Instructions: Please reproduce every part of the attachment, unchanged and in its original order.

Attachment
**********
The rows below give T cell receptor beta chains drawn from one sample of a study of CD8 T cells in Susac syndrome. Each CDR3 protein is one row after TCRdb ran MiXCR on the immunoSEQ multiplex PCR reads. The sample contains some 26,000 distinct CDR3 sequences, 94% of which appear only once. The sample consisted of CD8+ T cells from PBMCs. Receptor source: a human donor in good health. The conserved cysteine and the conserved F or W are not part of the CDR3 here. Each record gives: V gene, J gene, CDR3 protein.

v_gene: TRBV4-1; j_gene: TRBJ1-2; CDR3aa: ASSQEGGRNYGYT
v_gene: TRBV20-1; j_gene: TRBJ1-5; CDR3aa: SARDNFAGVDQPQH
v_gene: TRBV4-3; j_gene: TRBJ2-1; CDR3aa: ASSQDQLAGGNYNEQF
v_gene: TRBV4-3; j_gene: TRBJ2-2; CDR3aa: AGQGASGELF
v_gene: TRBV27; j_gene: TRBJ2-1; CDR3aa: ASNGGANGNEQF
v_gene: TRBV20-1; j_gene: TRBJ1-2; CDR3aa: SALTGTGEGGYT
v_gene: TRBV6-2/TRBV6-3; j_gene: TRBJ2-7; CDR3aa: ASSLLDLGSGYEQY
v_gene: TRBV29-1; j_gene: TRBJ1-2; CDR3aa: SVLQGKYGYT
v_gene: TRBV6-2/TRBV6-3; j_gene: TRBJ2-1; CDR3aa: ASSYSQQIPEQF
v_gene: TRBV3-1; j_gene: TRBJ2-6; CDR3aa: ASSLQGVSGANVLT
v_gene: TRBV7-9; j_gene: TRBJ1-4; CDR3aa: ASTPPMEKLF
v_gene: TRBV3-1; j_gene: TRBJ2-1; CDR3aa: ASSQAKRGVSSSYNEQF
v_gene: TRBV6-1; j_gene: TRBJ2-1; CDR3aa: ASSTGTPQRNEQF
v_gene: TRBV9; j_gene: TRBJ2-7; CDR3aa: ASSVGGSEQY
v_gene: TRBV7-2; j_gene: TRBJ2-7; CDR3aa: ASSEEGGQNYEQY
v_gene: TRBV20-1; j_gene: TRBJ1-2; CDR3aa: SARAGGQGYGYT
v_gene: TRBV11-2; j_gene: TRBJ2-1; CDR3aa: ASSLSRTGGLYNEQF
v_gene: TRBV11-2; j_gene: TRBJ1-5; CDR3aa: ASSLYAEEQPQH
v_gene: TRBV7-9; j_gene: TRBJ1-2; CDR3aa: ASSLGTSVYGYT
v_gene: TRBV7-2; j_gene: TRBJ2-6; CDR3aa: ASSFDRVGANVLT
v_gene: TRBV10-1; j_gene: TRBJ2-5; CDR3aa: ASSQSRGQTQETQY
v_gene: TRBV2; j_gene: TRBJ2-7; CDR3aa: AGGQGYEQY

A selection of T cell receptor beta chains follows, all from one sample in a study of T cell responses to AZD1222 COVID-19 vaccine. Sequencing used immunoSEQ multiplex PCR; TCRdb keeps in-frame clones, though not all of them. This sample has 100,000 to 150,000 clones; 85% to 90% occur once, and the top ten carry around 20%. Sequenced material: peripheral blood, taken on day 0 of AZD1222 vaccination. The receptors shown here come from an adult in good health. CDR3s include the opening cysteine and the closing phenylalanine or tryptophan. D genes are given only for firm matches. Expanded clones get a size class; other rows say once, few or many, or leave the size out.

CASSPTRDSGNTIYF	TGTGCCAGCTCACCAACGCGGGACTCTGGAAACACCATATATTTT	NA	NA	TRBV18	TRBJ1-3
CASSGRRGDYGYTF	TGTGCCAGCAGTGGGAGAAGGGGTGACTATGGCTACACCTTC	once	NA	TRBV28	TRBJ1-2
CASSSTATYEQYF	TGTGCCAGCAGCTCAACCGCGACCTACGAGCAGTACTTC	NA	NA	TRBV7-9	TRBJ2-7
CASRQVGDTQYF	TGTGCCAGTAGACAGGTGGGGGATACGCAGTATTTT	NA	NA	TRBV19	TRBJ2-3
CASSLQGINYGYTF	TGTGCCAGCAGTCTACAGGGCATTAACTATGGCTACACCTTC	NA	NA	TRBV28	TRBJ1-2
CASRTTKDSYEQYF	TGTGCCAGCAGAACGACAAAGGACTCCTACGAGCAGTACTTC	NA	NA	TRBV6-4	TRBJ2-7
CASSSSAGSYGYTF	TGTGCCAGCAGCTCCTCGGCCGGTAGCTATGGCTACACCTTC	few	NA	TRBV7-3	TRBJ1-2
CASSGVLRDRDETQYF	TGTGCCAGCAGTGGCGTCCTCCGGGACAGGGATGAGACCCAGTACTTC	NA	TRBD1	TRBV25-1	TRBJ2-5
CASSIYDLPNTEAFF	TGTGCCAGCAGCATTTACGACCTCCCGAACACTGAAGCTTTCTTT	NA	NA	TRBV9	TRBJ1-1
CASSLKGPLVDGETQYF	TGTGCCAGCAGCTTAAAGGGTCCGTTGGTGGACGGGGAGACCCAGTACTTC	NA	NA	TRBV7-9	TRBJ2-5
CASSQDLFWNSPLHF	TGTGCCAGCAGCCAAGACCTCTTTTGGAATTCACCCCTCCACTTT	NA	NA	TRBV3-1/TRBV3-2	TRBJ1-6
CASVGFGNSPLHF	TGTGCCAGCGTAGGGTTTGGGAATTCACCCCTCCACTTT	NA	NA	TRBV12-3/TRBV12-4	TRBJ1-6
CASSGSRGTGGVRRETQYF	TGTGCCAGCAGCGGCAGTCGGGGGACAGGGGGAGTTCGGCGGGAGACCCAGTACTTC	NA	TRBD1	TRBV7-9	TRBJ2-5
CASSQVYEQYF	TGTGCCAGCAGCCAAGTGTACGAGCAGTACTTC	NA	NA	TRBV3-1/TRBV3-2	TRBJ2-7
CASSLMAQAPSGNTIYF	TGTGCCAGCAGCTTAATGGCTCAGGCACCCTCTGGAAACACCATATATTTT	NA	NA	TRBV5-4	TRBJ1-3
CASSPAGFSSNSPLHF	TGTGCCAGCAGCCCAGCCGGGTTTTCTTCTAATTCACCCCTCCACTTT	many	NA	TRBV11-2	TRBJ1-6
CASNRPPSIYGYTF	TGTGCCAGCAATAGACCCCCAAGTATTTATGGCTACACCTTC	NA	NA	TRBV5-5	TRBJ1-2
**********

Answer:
The rows below give T cell receptor beta chains drawn from one sample of a study of CD8 T cells in Susac syndrome. Each CDR3 protein is one row after TCRdb ran MiXCR on the immunoSEQ multiplex PCR reads. The sample contains some 26,000 distinct CDR3 sequences, 94% of which appear only once. The sample consisted of CD8+ T cells from PBMCs. Receptor source: a human donor in good health. The conserved cysteine and the conserved F or W are not part of the CDR3 here. Each record gives: V gene, J gene, CDR3 protein.

v_gene: TRBV4-1; j_gene: TRBJ1-2; CDR3aa: ASSQEGGRNYGYT
v_gene: TRBV20-1; j_gene: TRBJ1-5; CDR3aa: SARDNFAGVDQPQH
v_gene: TRBV4-3; j_gene: TRBJ2-1; CDR3aa: ASSQDQLAGGNYNEQF
v_gene: TRBV4-3; j_gene: TRBJ2-2; CDR3aa: AGQGASGELF
v_gene: TRBV27; j_gene: TRBJ2-1; CDR3aa: ASNGGANGNEQF
v_gene: TRBV20-1; j_gene: TRBJ1-2; CDR3aa: SALTGTGEGGYT
v_gene: TRBV6-2/TRBV6-3; j_gene: TRBJ2-7; CDR3aa: ASSLLDLGSGYEQY
v_gene: TRBV29-1; j_gene: TRBJ1-2; CDR3aa: SVLQGKYGYT
v_gene: TRBV6-2/TRBV6-3; j_gene: TRBJ2-1; CDR3aa: ASSYSQQIPEQF
v_gene: TRBV3-1; j_gene: TRBJ2-6; CDR3aa: ASSLQGVSGANVLT
v_gene: TRBV7-9; j_gene: TRBJ1-4; CDR3aa: ASTPPMEKLF
v_gene: TRBV3-1; j_gene: TRBJ2-1; CDR3aa: ASSQAKRGVSSSYNEQF
v_gene: TRBV6-1; j_gene: TRBJ2-1; CDR3aa: ASSTGTPQRNEQF
v_gene: TRBV9; j_gene: TRBJ2-7; CDR3aa: ASSVGGSEQY
v_gene: TRBV7-2; j_gene: TRBJ2-7; CDR3aa: ASSEEGGQNYEQY
v_gene: TRBV20-1; j_gene: TRBJ1-2; CDR3aa: SARAGGQGYGYT
v_gene: TRBV11-2; j_gene: TRBJ2-1; CDR3aa: ASSLSRTGGLYNEQF
v_gene: TRBV11-2; j_gene: TRBJ1-5; CDR3aa: ASSLYAEEQPQH
v_gene: TRBV7-9; j_gene: TRBJ1-2; CDR3aa: ASSLGTSVYGYT
v_gene: TRBV7-2; j_gene: TRBJ2-6; CDR3aa: ASSFDRVGANVLT
v_gene: TRBV10-1; j_gene: TRBJ2-5; CDR3aa: ASSQSRGQTQETQY
v_gene: TRBV2; j_gene: TRBJ2-7; CDR3aa: AGGQGYEQY

A selection of T cell receptor beta chains follows, all from one sample in a study of T cell responses to AZD1222 COVID-19 vaccine. Sequencing used immunoSEQ multiplex PCR; TCRdb keeps in-frame clones, though not all of them. This sample has 100,000 to 150,000 clones; 85% to 90% occur once, and the top ten carry around 20%. Sequenced material: peripheral blood, taken on day 0 of AZD1222 vaccination. The receptors shown here come from an adult in good health. CDR3s include the opening cysteine and the closing phenylalanine or tryptophan. D genes are given only for firm matches. Expanded clones get a size class; other rows say once, few or many, or leave the size out.

CASSPTRDSGNTIYF	TGTGCCAGCTCACCAACGCGGGACTCTGGAAACACCATATATTTT	NA	NA	TRBV18	TRBJ1-3
CASSGRRGDYGYTF	TGTGCCAGCAGTGGGAGAAGGGGTGACTATGGCTACACCTTC	once	NA	TRBV28	TRBJ1-2
CASSSTATYEQYF	TGTGCCAGCAGCTCAACCGCGACCTACGAGCAGTACTTC	NA	NA	TRBV7-9	TRBJ2-7
CASRQVGDTQYF	TGTGCCAGTAGACAGGTGGGGGATACGCAGTATTTT	NA	NA	TRBV19	TRBJ2-3
CASSLQGINYGYTF	TGTGCCAGCAGTCTACAGGGCATTAACTATGGCTACACCTTC	NA	NA	TRBV28	TRBJ1-2
CASRTTKDSYEQYF	TGTGCCAGCAGAACGACAAAGGACTCCTACGAGCAGTACTTC	NA	NA	TRBV6-4	TRBJ2-7
CASSSSAGSYGYTF	TGTGCCAGCAGCTCCTCGGCCGGTAGCTATGGCTACACCTTC	few	NA	TRBV7-3	TRBJ1-2
CASSGVLRDRDETQYF	TGTGCCAGCAGTGGCGTCCTCCGGGACAGGGATGAGACCCAGTACTTC	NA	TRBD1	TRBV25-1	TRBJ2-5
CASSIYDLPNTEAFF	TGTGCCAGCAGCATTTACGACCTCCCGAACACTGAAGCTTTCTTT	NA	NA	TRBV9	TRBJ1-1
CASSLKGPLVDGETQYF	TGTGCCAGCAGCTTAAAGGGTCCGTTGGTGGACGGGGAGACCCAGTACTTC	NA	NA	TRBV7-9	TRBJ2-5
CASSQDLFWNSPLHF	TGTGCCAGCAGCCAAGACCTCTTTTGGAATTCACCCCTCCACTTT	NA	NA	TRBV3-1/TRBV3-2	TRBJ1-6
CASVGFGNSPLHF	TGTGCCAGCGTAGGGTTTGGGAATTCACCCCTCCACTTT	NA	NA	TRBV12-3/TRBV12-4	TRBJ1-6
CASSGSRGTGGVRRETQYF	TGTGCCAGCAGCGGCAGTCGGGGGACAGGGGGAGTTCGGCGGGAGACCCAGTACTTC	NA	TRBD1	TRBV7-9	TRBJ2-5
CASSQVYEQYF	TGTGCCAGCAGCCAAGTGTACGAGCAGTACTTC	NA	NA	TRBV3-1/TRBV3-2	TRBJ2-7
CASSLMAQAPSGNTIYF	TGTGCCAGCAGCTTAATGGCTCAGGCACCCTCTGGAAACACCATATATTTT	NA	NA	TRBV5-4	TRBJ1-3
CASSPAGFSSNSPLHF	TGTGCCAGCAGCCCAGCCGGGTTTTCTTCTAATTCACCCCTCCACTTT	many	NA	TRBV11-2	TRBJ1-6
CASNRPPSIYGYTF	TGTGCCAGCAATAGACCCCCAAGTATTTATGGCTACACCTTC	NA	NA	TRBV5-5	TRBJ1-2